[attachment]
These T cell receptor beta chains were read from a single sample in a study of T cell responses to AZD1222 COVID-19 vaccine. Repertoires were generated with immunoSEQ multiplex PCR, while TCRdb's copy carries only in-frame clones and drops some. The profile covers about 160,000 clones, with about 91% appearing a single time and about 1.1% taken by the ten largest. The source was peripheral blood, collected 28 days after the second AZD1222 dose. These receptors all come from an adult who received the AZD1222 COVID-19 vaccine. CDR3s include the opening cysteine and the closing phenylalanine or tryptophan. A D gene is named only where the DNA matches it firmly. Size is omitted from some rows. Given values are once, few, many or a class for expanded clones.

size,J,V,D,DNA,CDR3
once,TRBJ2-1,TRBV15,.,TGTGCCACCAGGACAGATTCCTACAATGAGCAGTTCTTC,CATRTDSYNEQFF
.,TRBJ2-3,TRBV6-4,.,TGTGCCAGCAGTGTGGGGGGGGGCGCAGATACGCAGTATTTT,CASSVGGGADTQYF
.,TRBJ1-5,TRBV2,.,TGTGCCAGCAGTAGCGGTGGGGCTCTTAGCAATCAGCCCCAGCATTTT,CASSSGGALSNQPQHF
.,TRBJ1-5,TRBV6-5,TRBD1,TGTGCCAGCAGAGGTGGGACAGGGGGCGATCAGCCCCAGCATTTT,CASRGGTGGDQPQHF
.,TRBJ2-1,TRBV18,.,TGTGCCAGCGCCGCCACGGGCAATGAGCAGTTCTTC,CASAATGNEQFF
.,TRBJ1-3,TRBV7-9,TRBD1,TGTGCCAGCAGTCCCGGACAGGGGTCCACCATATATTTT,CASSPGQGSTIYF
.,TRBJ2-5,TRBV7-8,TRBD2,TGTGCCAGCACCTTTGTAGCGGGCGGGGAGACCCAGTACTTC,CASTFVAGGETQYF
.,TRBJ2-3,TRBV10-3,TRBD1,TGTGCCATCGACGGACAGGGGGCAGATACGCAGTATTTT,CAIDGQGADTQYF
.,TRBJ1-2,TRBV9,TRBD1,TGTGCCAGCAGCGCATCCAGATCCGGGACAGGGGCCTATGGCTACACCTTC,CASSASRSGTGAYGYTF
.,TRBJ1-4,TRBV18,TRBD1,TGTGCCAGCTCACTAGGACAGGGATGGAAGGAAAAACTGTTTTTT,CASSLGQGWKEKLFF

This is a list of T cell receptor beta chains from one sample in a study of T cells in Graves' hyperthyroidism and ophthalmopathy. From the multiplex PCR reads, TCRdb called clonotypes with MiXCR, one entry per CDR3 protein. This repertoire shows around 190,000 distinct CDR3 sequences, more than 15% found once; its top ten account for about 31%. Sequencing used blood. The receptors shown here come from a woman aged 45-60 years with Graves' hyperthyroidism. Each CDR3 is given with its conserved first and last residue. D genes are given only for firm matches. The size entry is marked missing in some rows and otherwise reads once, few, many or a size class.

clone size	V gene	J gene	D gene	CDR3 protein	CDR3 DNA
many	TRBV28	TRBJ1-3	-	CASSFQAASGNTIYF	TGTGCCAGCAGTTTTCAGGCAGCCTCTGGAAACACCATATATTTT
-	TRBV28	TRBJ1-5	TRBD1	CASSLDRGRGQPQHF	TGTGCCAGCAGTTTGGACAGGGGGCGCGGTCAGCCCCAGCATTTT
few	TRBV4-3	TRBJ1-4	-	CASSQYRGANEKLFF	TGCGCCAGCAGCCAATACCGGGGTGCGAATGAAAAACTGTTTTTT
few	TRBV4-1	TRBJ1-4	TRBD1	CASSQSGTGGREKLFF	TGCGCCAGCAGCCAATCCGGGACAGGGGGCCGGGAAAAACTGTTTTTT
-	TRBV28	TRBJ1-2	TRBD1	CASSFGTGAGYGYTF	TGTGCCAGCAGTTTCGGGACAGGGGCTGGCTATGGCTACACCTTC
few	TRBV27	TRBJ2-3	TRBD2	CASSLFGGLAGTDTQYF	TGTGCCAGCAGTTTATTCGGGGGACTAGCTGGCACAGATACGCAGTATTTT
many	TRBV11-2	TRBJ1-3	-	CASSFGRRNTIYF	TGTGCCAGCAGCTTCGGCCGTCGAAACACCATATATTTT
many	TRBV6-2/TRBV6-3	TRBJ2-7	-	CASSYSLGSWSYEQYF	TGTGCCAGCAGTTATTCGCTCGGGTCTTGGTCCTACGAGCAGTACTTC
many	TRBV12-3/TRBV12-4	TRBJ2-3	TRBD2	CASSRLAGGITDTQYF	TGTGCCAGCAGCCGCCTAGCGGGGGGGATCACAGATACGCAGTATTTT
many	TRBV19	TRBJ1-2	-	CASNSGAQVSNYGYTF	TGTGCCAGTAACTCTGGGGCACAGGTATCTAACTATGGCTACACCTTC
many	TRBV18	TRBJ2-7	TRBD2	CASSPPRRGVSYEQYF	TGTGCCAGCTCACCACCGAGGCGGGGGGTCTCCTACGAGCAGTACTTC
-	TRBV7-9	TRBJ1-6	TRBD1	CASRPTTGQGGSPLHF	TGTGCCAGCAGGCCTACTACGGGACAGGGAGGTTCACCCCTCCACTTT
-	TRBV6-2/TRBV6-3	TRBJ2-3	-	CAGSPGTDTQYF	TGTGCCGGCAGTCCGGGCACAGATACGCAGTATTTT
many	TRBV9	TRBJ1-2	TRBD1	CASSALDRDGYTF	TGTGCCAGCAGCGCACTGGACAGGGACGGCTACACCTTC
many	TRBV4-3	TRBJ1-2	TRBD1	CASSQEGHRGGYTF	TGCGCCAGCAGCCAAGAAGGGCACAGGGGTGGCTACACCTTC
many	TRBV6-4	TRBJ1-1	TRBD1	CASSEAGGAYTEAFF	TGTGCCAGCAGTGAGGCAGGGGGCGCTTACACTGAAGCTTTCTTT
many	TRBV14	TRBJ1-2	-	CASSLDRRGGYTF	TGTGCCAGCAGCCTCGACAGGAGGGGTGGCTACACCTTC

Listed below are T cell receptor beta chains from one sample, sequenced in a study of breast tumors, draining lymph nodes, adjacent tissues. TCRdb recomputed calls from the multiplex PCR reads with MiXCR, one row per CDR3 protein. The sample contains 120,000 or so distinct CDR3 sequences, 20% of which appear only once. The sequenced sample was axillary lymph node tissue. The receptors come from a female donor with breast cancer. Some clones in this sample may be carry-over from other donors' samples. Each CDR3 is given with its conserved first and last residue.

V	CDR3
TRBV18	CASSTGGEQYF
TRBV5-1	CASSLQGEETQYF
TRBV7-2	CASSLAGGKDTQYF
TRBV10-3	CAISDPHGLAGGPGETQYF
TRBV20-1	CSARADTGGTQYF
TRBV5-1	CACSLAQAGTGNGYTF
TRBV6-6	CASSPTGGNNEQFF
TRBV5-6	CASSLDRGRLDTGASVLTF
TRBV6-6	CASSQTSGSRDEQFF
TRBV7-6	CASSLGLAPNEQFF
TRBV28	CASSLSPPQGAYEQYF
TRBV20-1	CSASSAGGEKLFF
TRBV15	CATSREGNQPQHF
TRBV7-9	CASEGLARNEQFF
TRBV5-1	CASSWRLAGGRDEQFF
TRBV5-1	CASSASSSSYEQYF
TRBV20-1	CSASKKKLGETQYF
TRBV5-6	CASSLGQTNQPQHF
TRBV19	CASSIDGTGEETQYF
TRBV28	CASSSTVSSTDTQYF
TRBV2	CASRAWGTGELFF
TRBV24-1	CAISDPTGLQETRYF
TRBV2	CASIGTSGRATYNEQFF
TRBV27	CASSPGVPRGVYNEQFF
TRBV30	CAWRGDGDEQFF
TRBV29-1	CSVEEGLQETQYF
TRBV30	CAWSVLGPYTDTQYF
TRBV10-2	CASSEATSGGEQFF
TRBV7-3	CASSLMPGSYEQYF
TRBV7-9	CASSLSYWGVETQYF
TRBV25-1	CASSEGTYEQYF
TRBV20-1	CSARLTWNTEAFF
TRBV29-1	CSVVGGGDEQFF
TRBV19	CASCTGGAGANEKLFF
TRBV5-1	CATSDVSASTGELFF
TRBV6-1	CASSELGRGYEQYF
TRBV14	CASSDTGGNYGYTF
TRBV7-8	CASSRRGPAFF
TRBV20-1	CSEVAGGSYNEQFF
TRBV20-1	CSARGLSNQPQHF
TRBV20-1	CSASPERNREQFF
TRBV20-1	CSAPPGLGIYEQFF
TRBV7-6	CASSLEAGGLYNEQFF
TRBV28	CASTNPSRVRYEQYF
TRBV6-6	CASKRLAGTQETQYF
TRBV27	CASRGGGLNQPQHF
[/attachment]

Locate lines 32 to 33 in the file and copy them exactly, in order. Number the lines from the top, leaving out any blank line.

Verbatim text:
Listed below are T cell receptor beta chains from one sample, sequenced in a study of breast tumors, draining lymph nodes, adjacent tissues. TCRdb recomputed calls from the multiplex PCR reads with MiXCR, one row per CDR3 protein. The sample contains 120,000 or so distinct CDR3 sequences, 20% of which appear only once. The sequenced sample was axillary lymph node tissue. The receptors come from a female donor with breast cancer. Some clones in this sample may be carry-over from other donors' samples. Each CDR3 is given with its conserved first and last residue.

V	CDR3